The handling by the Jharkhand police of the lynching of a young man, Tabrez Ansari, in June shows not only the institutional bias which is common in such cases but also why justice is usually not rendered in these cases. Ansari was attacked by a mob which claimed that he had stolen a motorcycle, and he was tied to a pole and thrashed for seven hours. He died in hospital four days later. The police have now diluted the charge against the accused from ‘murder’ to ‘culpable homicide not amounting to murder’.
This has been done after the final post-mortem report attributed Ansari’s death to cardiac arrest. The original murder charge had been filed after the doctors who performed the autopsy had reported that the death was caused by brain haemorrhage caused by a head injury. But the medical board gave a final report which doctors or even lay persons find difficult to accept. Every death happens due to cardiac arrest. If the police do not accept that cardiac arrests are caused by beating and torture, there cannot be any murder cases at all. Ansari died from the thrashing he received which led to the cardiac arrest, and it does not make any difference that he died after four days. The only conclusion is that the police deliberately avoided filing the murder charge and was looking for loopholes. This could have been because Ansari was from the minority community, and the attack had assumed a communal character with the mob forcing him to chant Jai Shri Ram. The police, in fact, mishandled the case from the beginning. They arrived late on the scene of attack, took Ansari to the police station first and filed a case of theft against him, and only then took him to hospital, where he died. There is a pattern common to many cases of lynching. The victim is from the minority community or is a Dalit, and is made an offender, too. Investigation and prosecution work against the victim and the bias is often explicit.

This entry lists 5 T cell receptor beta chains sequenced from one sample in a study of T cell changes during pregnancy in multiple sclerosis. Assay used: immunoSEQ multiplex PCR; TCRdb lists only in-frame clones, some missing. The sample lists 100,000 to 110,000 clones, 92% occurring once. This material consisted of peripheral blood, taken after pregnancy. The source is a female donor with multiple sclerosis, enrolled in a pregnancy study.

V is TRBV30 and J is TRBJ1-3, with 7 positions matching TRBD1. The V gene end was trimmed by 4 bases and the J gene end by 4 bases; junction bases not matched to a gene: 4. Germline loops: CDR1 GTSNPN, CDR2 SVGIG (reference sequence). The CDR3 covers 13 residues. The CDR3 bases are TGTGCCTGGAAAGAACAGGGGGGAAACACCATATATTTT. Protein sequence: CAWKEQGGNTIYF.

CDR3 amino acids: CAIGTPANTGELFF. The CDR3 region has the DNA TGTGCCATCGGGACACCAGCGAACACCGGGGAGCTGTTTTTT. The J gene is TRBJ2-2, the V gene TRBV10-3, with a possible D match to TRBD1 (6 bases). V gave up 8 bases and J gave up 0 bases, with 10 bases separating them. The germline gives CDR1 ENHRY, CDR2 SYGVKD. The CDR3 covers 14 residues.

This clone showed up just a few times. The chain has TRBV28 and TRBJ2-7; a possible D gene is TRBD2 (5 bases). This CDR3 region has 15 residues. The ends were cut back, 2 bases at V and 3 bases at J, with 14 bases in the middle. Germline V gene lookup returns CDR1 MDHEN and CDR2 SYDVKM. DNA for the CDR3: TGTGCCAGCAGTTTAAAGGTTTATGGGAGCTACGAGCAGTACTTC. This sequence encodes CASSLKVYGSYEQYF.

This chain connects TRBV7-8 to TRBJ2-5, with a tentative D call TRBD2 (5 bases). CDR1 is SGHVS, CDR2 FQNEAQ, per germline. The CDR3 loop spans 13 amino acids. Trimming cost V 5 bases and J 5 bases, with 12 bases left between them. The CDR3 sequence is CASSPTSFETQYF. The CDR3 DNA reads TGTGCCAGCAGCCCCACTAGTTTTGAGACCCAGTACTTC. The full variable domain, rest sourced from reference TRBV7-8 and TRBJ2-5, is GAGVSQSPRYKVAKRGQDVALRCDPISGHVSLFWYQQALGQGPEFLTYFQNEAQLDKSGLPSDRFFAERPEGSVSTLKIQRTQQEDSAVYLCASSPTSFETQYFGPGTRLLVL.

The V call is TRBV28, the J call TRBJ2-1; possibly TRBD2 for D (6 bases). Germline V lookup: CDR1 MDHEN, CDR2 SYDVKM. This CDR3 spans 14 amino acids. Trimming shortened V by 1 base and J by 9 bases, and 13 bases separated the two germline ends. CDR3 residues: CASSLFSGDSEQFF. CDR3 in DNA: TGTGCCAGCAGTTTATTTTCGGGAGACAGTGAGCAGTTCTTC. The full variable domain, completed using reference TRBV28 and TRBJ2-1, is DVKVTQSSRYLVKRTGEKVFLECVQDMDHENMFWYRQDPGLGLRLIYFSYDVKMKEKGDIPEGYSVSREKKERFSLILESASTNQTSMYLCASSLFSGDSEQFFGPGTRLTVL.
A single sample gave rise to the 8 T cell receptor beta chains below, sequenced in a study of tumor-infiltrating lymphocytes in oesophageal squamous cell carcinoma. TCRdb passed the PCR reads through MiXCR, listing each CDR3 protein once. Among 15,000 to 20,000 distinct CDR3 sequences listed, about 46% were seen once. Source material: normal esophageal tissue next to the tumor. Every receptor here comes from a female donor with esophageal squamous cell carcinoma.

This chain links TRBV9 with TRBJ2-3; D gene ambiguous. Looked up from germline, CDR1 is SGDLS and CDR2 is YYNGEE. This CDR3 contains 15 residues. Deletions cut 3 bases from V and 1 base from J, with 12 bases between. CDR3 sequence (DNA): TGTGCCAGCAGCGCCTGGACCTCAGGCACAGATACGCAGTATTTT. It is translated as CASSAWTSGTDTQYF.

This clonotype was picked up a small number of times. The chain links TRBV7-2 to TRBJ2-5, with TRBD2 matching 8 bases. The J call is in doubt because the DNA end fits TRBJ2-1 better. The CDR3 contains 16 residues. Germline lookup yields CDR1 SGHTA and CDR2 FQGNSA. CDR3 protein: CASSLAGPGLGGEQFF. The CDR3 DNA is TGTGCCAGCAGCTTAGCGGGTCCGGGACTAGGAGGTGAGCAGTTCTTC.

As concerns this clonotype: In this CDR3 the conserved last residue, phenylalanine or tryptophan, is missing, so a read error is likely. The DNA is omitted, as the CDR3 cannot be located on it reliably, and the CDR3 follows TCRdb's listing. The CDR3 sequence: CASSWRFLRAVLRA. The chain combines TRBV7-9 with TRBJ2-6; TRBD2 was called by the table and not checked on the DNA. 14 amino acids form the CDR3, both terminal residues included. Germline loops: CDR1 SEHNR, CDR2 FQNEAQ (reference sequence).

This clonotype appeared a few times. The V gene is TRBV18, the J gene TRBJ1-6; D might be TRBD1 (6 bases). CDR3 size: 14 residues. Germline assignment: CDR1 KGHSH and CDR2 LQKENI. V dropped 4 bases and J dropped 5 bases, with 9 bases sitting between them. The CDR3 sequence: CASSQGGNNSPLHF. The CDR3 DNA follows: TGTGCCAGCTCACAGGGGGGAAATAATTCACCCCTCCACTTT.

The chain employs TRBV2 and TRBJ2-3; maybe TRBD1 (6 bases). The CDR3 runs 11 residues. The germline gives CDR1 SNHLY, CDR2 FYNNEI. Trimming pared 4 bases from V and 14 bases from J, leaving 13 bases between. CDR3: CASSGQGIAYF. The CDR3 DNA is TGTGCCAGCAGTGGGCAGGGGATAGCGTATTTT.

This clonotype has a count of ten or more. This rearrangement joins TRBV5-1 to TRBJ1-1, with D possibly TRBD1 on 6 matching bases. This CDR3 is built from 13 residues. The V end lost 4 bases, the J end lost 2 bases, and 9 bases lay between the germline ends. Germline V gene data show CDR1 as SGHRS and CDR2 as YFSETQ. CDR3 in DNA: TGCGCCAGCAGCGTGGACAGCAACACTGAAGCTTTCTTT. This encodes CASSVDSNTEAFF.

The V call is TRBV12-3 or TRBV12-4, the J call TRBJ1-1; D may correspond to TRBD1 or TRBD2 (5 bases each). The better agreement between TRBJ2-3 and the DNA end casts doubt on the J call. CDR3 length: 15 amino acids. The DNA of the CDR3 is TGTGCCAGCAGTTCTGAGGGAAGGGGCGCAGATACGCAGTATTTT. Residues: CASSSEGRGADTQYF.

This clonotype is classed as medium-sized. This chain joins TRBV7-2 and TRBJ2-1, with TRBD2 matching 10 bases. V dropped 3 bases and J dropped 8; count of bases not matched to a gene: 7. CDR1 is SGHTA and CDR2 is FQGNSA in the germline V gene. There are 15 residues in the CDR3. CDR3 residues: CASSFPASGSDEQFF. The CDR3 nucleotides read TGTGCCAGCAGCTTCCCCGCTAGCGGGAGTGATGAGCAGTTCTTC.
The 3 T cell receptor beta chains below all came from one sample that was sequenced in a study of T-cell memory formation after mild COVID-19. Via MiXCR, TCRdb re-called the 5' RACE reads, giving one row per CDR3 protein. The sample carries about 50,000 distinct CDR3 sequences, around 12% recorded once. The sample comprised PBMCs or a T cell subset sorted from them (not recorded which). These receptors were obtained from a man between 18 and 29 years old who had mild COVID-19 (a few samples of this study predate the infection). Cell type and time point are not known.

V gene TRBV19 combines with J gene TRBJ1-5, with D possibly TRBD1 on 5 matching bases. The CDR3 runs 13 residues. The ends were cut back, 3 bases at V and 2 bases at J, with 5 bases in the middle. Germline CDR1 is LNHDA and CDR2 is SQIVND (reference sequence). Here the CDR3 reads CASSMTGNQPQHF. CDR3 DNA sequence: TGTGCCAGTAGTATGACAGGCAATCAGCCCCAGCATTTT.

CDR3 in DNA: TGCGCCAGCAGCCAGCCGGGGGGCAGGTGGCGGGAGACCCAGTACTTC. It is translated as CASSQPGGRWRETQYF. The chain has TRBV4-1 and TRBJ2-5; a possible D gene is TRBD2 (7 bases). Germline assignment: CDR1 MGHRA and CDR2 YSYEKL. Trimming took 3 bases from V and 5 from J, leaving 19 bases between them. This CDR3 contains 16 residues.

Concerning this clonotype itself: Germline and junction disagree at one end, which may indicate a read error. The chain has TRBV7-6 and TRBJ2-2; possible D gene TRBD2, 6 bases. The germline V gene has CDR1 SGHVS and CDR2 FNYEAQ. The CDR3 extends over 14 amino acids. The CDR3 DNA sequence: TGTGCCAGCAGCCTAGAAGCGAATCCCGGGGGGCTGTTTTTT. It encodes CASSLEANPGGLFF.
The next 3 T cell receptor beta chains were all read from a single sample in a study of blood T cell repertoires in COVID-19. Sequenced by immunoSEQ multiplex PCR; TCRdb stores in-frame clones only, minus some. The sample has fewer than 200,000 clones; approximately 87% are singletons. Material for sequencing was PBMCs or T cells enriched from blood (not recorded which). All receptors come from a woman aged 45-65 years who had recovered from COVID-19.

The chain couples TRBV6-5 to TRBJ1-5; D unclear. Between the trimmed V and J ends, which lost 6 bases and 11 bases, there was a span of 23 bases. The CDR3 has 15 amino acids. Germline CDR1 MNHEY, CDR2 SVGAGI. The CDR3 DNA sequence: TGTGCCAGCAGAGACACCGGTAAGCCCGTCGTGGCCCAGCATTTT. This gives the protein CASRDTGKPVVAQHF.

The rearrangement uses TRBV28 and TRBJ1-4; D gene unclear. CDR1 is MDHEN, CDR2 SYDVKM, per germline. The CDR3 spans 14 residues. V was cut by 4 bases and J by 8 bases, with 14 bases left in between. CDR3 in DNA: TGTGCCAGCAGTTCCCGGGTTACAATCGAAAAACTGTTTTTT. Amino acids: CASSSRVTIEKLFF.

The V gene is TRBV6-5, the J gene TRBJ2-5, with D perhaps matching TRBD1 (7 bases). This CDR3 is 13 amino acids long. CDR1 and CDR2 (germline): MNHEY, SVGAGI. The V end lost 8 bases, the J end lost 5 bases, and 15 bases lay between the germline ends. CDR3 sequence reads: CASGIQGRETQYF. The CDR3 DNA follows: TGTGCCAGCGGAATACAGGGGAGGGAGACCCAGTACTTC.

The offenders get political support and are even praised. Pehlu Khan’s case in Rajasthan is a well-known example. He was killed by cow vigilante, but the killers have been acquitted, while the victims’ sons face cattle-lifting charges. The Supreme Court has issued guidelines on how to handle lynching cases. They are not being followed. The court has called for a law on it, but the central government does not want to enact a law. The conduct of the police in the Tabrez Ansari case has even been defended and justified by some in public. Like other cases of its kind, it faces the prospect of miscarriage and denial of justice. In Assam two lynching cases recently shook the state, one in Karbi Anglong where two youth were brutally lynched to death and a more recent incident where a doctor was lynched to death by an irate mob inside a tea estate. Even though accused of both the cases have been apprehended by the police yet the cases are taking more than ever. All in all its high time the judiciary makes stringent laws against such incidents where the mob takes law in its hands.